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Employer Responds to NLRB in Supreme Court’s Recess-Appointments Case

By Joanne Deschenaux  11/22/2013
 

Noel Canning, the Washington state bottling company that is challenging President Barack Obama's appointment of three members of the National Labor Relations Board (NLRB) in January 2012, filed a brief in the U.S. Supreme Court defending its position that the appointments violated the U.S. Constitution.

In the brief, filed Nov. 18, 2013, in NLRB v. Noel Canning (No. 12-1281), the company argues that Obama appointed Democrat Sharon Block and Republicans Terence F. Flynn and Richard F. Griffin when the Senate was in session, not in recess, and, therefore, exceeded his constitutional authority to make recess appointments. “As much as Presidents may desire an escape-hatch from Senate confirmation,” the company argued, “the Constitution does not provide one.”

On Jan. 25, 2013, the U.S. Court of Appeals for the District of Columbia Circuit held that the NLRB lacked a quorum to decide an unfair-labor-practice case against Noel Canning because two of the three members on the board panel were unconstitutionally appointed. The board filed a petition for Supreme Court review of the ruling, and the court granted the petition on June 24. The NLRB filed its brief on the merits on Sept. 13.

NLRB Authority to Decide Cases in Dispute

In New Process Steel LP v. NLRB, 130 S. Ct. 2635 (2010), the Supreme Court determined that the authority of the five-seat NLRB cannot be exercised by a panel with fewer than three members.

Democrat Craig Becker's recess appointment expired on Jan. 3, 2012, leaving the board with only two members—Democratic Chairman Mark Gaston Pearce and Republican member Brian E. Hayes. On Jan. 4, Obama announced the recess appointments of Block, Flynn and Griffin to the NLRB.

The Senate had been holding pro forma sessions every three days for weeks before the president's action. The Senate’s own glossary defines “pro forma session” as follows: “From the Latin, meaning ‘as a matter of form,’ a pro forma session is a brief meeting of the Senate, often only a few minutes in duration.”

Several Republicans contended that the Senate was not in recess when Obama made the appointments.

The Justice Department released a memorandum opinion that the president had the constitutional authority to make the appointments, but Noel Canning filed a petition for D.C. Circuit review of a February 2012 unfair-labor-practice decision that stated the company violated the National Labor Relations Act when it refused to sign a collective bargaining agreement containing terms it had negotiated with International Brotherhood of Teamsters Local 760.

The board panel that decided the case included only one Senate-confirmed member (Hayes), along with recess appointees Block and Flynn. The company argued in the D.C. Circuit that the NLRB lacked the quorum needed to support its unfair-labor-practice findings and remedial order.

A three-judge panel of the D.C. Circuit found that the NLRB order against Noel Canning would otherwise have been enforceable, but it concluded that the president's recess appointments were unconstitutional.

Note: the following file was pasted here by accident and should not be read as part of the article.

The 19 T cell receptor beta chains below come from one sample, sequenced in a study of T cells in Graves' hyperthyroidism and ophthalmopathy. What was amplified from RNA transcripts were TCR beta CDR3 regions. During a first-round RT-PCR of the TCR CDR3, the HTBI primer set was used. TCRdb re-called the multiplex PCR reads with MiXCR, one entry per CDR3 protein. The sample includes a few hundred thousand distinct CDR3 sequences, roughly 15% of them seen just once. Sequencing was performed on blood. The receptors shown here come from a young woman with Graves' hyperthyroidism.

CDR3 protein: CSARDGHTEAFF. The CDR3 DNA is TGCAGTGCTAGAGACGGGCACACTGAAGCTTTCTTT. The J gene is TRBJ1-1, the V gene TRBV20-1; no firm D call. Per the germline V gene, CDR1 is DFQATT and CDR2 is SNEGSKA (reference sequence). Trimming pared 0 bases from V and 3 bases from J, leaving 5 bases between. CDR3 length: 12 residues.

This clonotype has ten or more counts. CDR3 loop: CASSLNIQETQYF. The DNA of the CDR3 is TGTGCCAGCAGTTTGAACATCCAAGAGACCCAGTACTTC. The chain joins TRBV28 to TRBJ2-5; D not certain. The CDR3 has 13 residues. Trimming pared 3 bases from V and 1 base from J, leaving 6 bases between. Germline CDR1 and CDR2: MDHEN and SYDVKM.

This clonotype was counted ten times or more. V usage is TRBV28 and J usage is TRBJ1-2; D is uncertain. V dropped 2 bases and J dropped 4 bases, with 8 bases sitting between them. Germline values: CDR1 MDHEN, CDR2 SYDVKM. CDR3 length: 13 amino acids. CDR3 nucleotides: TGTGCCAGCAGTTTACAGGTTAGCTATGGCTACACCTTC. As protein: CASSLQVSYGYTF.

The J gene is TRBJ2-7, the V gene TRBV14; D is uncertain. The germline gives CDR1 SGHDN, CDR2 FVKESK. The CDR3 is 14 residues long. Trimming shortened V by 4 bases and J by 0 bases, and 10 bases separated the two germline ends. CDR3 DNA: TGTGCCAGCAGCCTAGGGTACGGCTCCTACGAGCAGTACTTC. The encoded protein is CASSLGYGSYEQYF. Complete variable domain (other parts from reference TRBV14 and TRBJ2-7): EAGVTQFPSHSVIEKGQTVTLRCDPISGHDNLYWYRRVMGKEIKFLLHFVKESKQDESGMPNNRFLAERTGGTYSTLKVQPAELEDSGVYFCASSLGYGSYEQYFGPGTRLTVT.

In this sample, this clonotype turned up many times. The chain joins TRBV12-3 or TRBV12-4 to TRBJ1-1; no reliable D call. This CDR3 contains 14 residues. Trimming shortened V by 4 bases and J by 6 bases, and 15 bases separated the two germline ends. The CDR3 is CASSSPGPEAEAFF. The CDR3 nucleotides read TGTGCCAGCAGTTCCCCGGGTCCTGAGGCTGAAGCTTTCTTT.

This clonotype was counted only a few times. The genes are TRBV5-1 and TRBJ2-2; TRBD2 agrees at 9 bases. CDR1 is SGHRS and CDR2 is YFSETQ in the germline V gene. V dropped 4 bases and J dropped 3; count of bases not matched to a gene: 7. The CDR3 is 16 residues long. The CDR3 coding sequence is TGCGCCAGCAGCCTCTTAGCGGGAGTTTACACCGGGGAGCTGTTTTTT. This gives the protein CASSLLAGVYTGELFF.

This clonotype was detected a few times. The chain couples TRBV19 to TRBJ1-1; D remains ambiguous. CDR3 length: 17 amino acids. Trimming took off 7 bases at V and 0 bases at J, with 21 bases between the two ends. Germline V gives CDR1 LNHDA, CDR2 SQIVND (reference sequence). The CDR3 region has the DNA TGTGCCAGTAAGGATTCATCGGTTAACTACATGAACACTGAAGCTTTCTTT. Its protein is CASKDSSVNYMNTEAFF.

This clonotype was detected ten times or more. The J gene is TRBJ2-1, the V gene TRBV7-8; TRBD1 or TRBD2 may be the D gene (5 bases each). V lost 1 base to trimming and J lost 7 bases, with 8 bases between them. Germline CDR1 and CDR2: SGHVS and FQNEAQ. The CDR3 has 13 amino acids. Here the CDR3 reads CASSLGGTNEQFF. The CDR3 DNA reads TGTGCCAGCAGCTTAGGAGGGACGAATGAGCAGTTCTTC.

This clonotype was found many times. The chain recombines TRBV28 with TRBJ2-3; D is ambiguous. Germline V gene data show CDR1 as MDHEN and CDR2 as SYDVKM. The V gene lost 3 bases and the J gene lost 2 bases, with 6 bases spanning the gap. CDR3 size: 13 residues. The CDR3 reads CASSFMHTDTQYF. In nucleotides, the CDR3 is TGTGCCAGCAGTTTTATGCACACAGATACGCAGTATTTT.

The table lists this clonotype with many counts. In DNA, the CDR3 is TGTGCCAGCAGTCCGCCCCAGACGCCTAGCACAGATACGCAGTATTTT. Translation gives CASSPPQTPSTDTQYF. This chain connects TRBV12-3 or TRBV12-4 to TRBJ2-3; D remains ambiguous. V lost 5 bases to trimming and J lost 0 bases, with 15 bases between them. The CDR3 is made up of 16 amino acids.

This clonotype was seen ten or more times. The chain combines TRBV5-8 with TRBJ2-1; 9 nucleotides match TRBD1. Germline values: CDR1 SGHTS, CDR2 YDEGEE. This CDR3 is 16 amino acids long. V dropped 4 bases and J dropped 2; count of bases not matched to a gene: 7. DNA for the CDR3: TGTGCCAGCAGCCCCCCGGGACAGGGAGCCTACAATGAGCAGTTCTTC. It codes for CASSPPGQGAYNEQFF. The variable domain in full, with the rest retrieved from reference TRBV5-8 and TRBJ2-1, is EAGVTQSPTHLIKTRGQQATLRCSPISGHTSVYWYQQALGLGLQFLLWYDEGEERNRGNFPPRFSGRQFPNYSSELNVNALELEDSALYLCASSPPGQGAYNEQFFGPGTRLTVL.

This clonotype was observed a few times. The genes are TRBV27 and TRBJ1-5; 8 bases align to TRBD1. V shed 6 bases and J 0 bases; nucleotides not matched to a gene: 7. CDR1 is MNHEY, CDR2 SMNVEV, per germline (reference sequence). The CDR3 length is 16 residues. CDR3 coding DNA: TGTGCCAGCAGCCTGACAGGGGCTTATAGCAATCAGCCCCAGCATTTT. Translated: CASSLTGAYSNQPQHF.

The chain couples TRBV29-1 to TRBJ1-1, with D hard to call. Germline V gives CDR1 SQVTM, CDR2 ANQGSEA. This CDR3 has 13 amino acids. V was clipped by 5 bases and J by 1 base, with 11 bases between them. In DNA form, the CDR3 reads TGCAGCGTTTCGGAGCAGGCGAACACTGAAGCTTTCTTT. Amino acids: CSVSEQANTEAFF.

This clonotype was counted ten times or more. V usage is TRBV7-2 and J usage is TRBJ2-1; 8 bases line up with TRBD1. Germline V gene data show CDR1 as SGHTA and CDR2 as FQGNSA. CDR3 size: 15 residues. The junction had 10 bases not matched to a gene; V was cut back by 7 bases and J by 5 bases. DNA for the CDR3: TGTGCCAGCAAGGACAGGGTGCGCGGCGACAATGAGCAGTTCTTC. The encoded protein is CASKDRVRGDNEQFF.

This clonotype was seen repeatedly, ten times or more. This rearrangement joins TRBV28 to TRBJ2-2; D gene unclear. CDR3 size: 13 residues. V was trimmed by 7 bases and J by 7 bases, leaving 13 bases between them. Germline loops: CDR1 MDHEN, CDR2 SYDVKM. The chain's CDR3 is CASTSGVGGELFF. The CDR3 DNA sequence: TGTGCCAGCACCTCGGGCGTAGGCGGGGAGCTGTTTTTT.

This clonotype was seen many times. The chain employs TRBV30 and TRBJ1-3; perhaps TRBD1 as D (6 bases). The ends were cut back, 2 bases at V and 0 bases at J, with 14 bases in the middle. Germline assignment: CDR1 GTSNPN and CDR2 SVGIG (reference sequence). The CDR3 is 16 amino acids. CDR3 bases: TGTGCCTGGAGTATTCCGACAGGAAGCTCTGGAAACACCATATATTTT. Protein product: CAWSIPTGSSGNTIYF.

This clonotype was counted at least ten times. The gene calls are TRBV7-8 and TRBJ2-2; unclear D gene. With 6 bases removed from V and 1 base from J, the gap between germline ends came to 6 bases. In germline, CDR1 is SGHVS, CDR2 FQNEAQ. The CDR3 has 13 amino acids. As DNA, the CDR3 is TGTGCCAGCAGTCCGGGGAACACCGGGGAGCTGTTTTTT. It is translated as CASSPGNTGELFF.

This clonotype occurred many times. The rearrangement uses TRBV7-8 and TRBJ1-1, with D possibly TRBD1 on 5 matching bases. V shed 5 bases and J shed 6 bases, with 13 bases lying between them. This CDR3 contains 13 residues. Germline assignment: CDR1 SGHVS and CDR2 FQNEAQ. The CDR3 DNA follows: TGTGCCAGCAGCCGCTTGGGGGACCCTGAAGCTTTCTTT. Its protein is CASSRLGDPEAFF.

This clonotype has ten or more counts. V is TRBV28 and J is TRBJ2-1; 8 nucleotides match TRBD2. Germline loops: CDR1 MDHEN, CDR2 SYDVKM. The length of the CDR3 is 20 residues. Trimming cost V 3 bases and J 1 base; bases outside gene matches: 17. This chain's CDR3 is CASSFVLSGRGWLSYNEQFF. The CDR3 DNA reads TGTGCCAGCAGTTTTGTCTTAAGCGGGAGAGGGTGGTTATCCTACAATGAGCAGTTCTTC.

Three Questions Presented

The Supreme Court granted review on three questions:

1) Whether the president's recess-appointment power may be exercised during a recess that occurs within a session of the Senate or is limited to recesses that occur between Senate sessions.

2) Whether the president's recess-appointment power may be used to fill vacancies that exist during a recess or is limited to vacancies that first arose during that recess.

3) Whether the president's recess-appointment power may be exercised when the Senate is convening every three days in pro forma sessions.

When Is the Senate ‘‘in Recess”?

The constitutional provision at issue empowers the president to fill vacancies “during the Recess of the Senate, by granting Commissions which shall expire at the End of their next Session.” Noel Canning argues in its brief that, by linking “the Recess” to the “next Session,” “the Clause makes clear that the President may make unilateral appointments only during ‘the Recess’ between enumerated Senate Sessions.”

The brief notes that the Obama administration is attempting to give “the Recess” its colloquial meaning (every short break, rather than the formal between-session recess) while giving “next Session” its formal meaning (the enumerated session, rather than every daily session).

“That makes no sense,” the brief states, noting that the constitutional provision makes clear that the “Recess” and the “Session” are clearly alternating states.

On the second question, the brief notes that the Constitution states that the president may make recess appointments only to fill “Vacancies that may happen during the Recess.”

Noel Canning argues that this provision has long been interpreted to mean that the vacancy must arise during the recess. It states that the Obama administration claims “may happen during” actually means “happen to exist,” but that construction erases “may happen during” from the clause.

“The answer to the third question is also clear,” the brief asserts, noting that the Obama administration agrees that Senate breaks of three days or less during a congressional session do not trigger the president’s recess-appointment authority. “Here, however, the Senate convened sessions every three days throughout the supposed recess. It therefore was not in ‘the Recess of the Senate’ under the Executive’s own test.”

The court has scheduled oral arguments in the case for Jan. 13, 2014.

Joanne Deschenaux, J.D., is SHRM’s senior legal editor. 

 

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